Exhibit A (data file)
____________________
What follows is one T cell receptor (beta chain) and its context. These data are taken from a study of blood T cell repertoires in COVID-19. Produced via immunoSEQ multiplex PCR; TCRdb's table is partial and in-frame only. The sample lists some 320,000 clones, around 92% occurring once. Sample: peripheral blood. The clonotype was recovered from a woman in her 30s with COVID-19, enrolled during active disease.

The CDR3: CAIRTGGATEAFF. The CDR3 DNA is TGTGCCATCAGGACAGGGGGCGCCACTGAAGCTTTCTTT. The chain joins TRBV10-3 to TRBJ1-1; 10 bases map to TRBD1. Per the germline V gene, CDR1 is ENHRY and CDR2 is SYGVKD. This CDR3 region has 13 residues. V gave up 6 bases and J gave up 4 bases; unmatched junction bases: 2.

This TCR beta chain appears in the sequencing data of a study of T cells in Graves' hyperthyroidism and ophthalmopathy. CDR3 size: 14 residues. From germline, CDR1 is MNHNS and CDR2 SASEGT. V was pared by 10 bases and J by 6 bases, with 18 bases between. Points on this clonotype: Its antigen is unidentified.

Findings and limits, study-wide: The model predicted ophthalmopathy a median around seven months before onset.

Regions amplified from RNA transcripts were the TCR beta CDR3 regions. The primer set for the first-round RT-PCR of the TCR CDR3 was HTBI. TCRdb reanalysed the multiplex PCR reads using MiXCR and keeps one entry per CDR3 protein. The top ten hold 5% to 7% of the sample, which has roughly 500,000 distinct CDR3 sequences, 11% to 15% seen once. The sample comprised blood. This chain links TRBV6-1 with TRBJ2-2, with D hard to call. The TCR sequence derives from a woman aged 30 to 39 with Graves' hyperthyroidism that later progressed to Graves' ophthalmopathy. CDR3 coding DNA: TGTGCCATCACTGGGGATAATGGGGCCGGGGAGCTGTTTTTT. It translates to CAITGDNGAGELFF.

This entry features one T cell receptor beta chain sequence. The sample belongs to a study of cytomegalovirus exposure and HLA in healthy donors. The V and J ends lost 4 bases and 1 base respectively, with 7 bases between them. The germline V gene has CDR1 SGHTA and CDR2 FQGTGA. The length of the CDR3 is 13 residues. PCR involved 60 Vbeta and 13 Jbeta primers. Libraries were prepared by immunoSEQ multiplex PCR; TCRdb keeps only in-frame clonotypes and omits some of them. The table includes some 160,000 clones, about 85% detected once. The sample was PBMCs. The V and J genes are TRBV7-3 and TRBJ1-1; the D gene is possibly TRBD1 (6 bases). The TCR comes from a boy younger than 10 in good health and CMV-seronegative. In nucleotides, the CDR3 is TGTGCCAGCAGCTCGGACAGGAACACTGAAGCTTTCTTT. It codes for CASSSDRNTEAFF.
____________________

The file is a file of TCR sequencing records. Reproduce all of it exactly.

What follows is one T cell receptor (beta chain) and its context. These data are taken from a study of blood T cell repertoires in COVID-19. Produced via immunoSEQ multiplex PCR; TCRdb's table is partial and in-frame only. The sample lists some 320,000 clones, around 92% occurring once. Sample: peripheral blood. The clonotype was recovered from a woman in her 30s with COVID-19, enrolled during active disease.

The CDR3: CAIRTGGATEAFF. The CDR3 DNA is TGTGCCATCAGGACAGGGGGCGCCACTGAAGCTTTCTTT. The chain joins TRBV10-3 to TRBJ1-1; 10 bases map to TRBD1. Per the germline V gene, CDR1 is ENHRY and CDR2 is SYGVKD. This CDR3 region has 13 residues. V gave up 6 bases and J gave up 4 bases; unmatched junction bases: 2.

This TCR beta chain appears in the sequencing data of a study of T cells in Graves' hyperthyroidism and ophthalmopathy. CDR3 size: 14 residues. From germline, CDR1 is MNHNS and CDR2 SASEGT. V was pared by 10 bases and J by 6 bases, with 18 bases between. Points on this clonotype: Its antigen is unidentified.

Findings and limits, study-wide: The model predicted ophthalmopathy a median around seven months before onset.

Regions amplified from RNA transcripts were the TCR beta CDR3 regions. The primer set for the first-round RT-PCR of the TCR CDR3 was HTBI. TCRdb reanalysed the multiplex PCR reads using MiXCR and keeps one entry per CDR3 protein. The top ten hold 5% to 7% of the sample, which has roughly 500,000 distinct CDR3 sequences, 11% to 15% seen once. The sample comprised blood. This chain links TRBV6-1 with TRBJ2-2, with D hard to call. The TCR sequence derives from a woman aged 30 to 39 with Graves' hyperthyroidism that later progressed to Graves' ophthalmopathy. CDR3 coding DNA: TGTGCCATCACTGGGGATAATGGGGCCGGGGAGCTGTTTTTT. It translates to CAITGDNGAGELFF.

This entry features one T cell receptor beta chain sequence. The sample belongs to a study of cytomegalovirus exposure and HLA in healthy donors. The V and J ends lost 4 bases and 1 base respectively, with 7 bases between them. The germline V gene has CDR1 SGHTA and CDR2 FQGTGA. The length of the CDR3 is 13 residues. PCR involved 60 Vbeta and 13 Jbeta primers. Libraries were prepared by immunoSEQ multiplex PCR; TCRdb keeps only in-frame clonotypes and omits some of them. The table includes some 160,000 clones, about 85% detected once. The sample was PBMCs. The V and J genes are TRBV7-3 and TRBJ1-1; the D gene is possibly TRBD1 (6 bases). The TCR comes from a boy younger than 10 in good health and CMV-seronegative. In nucleotides, the CDR3 is TGTGCCAGCAGCTCGGACAGGAACACTGAAGCTTTCTTT. It codes for CASSSDRNTEAFF.